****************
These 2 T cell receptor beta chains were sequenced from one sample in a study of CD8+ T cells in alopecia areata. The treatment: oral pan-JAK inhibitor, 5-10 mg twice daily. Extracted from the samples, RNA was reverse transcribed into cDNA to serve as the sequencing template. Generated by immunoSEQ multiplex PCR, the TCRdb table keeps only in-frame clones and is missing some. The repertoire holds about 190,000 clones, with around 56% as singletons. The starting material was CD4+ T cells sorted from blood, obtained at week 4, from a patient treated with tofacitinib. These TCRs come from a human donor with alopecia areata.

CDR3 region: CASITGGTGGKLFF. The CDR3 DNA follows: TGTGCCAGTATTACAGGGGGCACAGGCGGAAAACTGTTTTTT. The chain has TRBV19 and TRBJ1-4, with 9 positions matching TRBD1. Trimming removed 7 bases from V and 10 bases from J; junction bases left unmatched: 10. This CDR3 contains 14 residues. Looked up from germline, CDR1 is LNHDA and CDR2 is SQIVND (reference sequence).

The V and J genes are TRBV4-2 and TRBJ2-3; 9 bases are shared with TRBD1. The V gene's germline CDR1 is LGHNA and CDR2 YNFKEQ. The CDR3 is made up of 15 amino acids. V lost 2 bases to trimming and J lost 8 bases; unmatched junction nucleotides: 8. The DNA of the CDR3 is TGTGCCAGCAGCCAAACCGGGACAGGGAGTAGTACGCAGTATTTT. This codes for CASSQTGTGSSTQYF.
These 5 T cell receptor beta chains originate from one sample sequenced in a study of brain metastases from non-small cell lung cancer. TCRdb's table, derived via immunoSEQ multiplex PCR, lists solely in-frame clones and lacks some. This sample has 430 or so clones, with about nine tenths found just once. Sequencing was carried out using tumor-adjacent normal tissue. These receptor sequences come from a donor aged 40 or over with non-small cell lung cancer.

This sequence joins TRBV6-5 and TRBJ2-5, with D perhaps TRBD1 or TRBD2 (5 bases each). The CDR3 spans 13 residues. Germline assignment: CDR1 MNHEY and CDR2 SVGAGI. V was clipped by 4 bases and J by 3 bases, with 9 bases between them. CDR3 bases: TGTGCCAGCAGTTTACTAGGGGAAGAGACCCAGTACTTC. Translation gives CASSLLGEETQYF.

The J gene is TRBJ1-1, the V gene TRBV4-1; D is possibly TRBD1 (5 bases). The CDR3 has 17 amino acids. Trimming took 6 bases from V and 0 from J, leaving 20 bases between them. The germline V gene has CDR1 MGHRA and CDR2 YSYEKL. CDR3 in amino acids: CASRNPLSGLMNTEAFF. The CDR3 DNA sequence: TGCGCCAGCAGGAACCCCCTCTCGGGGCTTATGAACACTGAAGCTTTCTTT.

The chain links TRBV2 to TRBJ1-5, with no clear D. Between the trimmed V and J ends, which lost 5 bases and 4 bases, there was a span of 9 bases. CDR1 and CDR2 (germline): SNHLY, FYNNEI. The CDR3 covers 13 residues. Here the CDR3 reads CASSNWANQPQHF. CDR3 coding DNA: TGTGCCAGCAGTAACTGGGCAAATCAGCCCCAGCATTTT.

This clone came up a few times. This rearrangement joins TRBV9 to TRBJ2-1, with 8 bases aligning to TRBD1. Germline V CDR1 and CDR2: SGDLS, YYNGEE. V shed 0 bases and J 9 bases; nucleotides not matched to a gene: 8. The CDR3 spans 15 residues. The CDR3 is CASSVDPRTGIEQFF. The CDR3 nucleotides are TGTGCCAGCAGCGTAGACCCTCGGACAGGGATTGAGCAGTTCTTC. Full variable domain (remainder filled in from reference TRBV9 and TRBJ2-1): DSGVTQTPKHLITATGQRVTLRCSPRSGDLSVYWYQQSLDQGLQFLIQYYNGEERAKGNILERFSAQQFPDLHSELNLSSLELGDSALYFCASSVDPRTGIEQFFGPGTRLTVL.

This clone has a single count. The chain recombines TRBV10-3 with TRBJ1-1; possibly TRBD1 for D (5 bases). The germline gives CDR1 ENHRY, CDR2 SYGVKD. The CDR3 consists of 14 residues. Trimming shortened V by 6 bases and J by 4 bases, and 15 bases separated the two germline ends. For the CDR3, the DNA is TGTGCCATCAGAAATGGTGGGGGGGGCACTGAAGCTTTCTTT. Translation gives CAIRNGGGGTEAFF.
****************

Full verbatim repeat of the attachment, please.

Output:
These 2 T cell receptor beta chains were sequenced from one sample in a study of CD8+ T cells in alopecia areata. The treatment: oral pan-JAK inhibitor, 5-10 mg twice daily. Extracted from the samples, RNA was reverse transcribed into cDNA to serve as the sequencing template. Generated by immunoSEQ multiplex PCR, the TCRdb table keeps only in-frame clones and is missing some. The repertoire holds about 190,000 clones, with around 56% as singletons. The starting material was CD4+ T cells sorted from blood, obtained at week 4, from a patient treated with tofacitinib. These TCRs come from a human donor with alopecia areata.

CDR3 region: CASITGGTGGKLFF. The CDR3 DNA follows: TGTGCCAGTATTACAGGGGGCACAGGCGGAAAACTGTTTTTT. The chain has TRBV19 and TRBJ1-4, with 9 positions matching TRBD1. Trimming removed 7 bases from V and 10 bases from J; junction bases left unmatched: 10. This CDR3 contains 14 residues. Looked up from germline, CDR1 is LNHDA and CDR2 is SQIVND (reference sequence).

The V and J genes are TRBV4-2 and TRBJ2-3; 9 bases are shared with TRBD1. The V gene's germline CDR1 is LGHNA and CDR2 YNFKEQ. The CDR3 is made up of 15 amino acids. V lost 2 bases to trimming and J lost 8 bases; unmatched junction nucleotides: 8. The DNA of the CDR3 is TGTGCCAGCAGCCAAACCGGGACAGGGAGTAGTACGCAGTATTTT. This codes for CASSQTGTGSSTQYF.
These 5 T cell receptor beta chains originate from one sample sequenced in a study of brain metastases from non-small cell lung cancer. TCRdb's table, derived via immunoSEQ multiplex PCR, lists solely in-frame clones and lacks some. This sample has 430 or so clones, with about nine tenths found just once. Sequencing was carried out using tumor-adjacent normal tissue. These receptor sequences come from a donor aged 40 or over with non-small cell lung cancer.

This sequence joins TRBV6-5 and TRBJ2-5, with D perhaps TRBD1 or TRBD2 (5 bases each). The CDR3 spans 13 residues. Germline assignment: CDR1 MNHEY and CDR2 SVGAGI. V was clipped by 4 bases and J by 3 bases, with 9 bases between them. CDR3 bases: TGTGCCAGCAGTTTACTAGGGGAAGAGACCCAGTACTTC. Translation gives CASSLLGEETQYF.

The J gene is TRBJ1-1, the V gene TRBV4-1; D is possibly TRBD1 (5 bases). The CDR3 has 17 amino acids. Trimming took 6 bases from V and 0 from J, leaving 20 bases between them. The germline V gene has CDR1 MGHRA and CDR2 YSYEKL. CDR3 in amino acids: CASRNPLSGLMNTEAFF. The CDR3 DNA sequence: TGCGCCAGCAGGAACCCCCTCTCGGGGCTTATGAACACTGAAGCTTTCTTT.

The chain links TRBV2 to TRBJ1-5, with no clear D. Between the trimmed V and J ends, which lost 5 bases and 4 bases, there was a span of 9 bases. CDR1 and CDR2 (germline): SNHLY, FYNNEI. The CDR3 covers 13 residues. Here the CDR3 reads CASSNWANQPQHF. CDR3 coding DNA: TGTGCCAGCAGTAACTGGGCAAATCAGCCCCAGCATTTT.

This clone came up a few times. This rearrangement joins TRBV9 to TRBJ2-1, with 8 bases aligning to TRBD1. Germline V CDR1 and CDR2: SGDLS, YYNGEE. V shed 0 bases and J 9 bases; nucleotides not matched to a gene: 8. The CDR3 spans 15 residues. The CDR3 is CASSVDPRTGIEQFF. The CDR3 nucleotides are TGTGCCAGCAGCGTAGACCCTCGGACAGGGATTGAGCAGTTCTTC. Full variable domain (remainder filled in from reference TRBV9 and TRBJ2-1): DSGVTQTPKHLITATGQRVTLRCSPRSGDLSVYWYQQSLDQGLQFLIQYYNGEERAKGNILERFSAQQFPDLHSELNLSSLELGDSALYFCASSVDPRTGIEQFFGPGTRLTVL.

This clone has a single count. The chain recombines TRBV10-3 with TRBJ1-1; possibly TRBD1 for D (5 bases). The germline gives CDR1 ENHRY, CDR2 SYGVKD. The CDR3 consists of 14 residues. Trimming shortened V by 6 bases and J by 4 bases, and 15 bases separated the two germline ends. For the CDR3, the DNA is TGTGCCATCAGAAATGGTGGGGGGGGCACTGAAGCTTTCTTT. Translation gives CAIRNGGGGTEAFF.